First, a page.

Below are a few things that you'll need for your ice fishing trip. With a little preparation and some practice, you'll be catching species like walleye, crappie, lake trout, perch or bluegill in no time!
1. Buy a Fishing License
Purchasing a fishing license is one of the most important steps to take before planning an ice fishing trip with your family and friends. There are different types of licenses; make sure to purchase a fishing license that is valid in the state where you will be fishing.
2. Check Ice Fishing Regulations
After purchasing your fishing license, you should check the fishing regulations that apply in your state and the waterway where you will be fishing. It is important to know how to properly identify each species of fish and know when you can and can't keep them.
3. Keep Your Ice Fishing Gear Simple
You don't need to buy an expensive fishing rod or reel to ice fish. Ice fishing rods are usually shorter than a standard fishing rod. They are only 3 to 4 feet in length since long casts aren't necessary for this type of fishing. You can buy an ultralight spinning or spincasting reel that is rigged with eight-pound fishing line. This type of line is sufficient enough for most of the species that you are trying to catch.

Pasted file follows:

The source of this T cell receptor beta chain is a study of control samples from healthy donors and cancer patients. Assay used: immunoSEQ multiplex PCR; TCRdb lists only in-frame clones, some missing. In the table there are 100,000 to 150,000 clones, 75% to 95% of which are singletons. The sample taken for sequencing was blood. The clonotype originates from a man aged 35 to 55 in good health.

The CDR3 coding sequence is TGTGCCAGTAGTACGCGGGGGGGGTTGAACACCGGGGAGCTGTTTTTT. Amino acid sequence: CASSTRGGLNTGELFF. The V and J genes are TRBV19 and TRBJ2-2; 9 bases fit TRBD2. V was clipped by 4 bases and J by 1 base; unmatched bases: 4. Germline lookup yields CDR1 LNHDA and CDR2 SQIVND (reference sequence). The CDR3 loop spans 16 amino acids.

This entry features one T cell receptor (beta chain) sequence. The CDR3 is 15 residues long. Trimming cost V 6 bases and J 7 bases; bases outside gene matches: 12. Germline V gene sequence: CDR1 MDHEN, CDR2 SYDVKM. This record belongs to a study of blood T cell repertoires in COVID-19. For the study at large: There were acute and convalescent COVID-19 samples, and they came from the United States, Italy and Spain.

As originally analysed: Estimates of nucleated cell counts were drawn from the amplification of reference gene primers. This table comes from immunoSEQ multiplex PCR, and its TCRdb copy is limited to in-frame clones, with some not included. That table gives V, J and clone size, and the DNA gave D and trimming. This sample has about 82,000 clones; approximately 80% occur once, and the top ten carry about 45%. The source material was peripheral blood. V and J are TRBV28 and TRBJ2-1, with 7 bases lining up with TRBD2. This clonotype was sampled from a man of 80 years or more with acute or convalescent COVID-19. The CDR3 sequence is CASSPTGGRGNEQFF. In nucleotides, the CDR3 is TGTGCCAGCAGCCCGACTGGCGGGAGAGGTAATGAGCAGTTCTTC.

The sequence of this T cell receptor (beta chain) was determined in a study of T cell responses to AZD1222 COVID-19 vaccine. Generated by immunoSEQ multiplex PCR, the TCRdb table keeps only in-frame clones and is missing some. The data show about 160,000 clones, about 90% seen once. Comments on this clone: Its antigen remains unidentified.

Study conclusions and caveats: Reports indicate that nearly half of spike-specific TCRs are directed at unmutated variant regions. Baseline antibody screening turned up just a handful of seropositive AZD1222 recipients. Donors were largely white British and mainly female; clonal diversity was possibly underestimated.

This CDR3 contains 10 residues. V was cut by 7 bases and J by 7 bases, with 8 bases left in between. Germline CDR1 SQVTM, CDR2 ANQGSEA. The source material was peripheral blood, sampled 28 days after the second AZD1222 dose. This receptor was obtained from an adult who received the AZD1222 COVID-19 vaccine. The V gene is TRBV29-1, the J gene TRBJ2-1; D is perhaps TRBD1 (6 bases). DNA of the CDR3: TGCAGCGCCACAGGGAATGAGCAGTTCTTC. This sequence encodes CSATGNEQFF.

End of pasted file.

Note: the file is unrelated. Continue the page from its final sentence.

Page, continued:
4. When and Where to Ice Fish
Before you go ice fishing, make sure to identify which types of fishing spots are both safe and likely to hold fish. It is also a good idea to check the weather forecast, dress appropriately, and educate yourself about ice fishing safety.
5. Choose the Bait
You can use either live bait or lures for ice fishing. Beginners usually prefer live bait like live minnows or wax worms. After you gain more confidence, you can switch to jigs, spoons or any other artificial lures for more of a challenge.
6. Ice Fishing Tools
To be able to make a hole in the ice you will need an ice auger. An auger is a drilling device with a spiraling edge that cuts through the ice. Using extreme care, position the auger blades on the ice and apply pressure as you drill the hole.
7. Rig your lines
When you're ready to fish, bait your line and drop it in the water until you feel it hit the bottom. Then, reel your bait up a foot or two off the bottom to put it in good striking position. Now you're ready for a bite! In the cold winter months, fish are less active and move slower, so keep in mind the bite will be very light.
To learn more about ice fishing, the fishing gear and equipment you need to get started and how to get a fishing license, visit TakeMeFishing.org.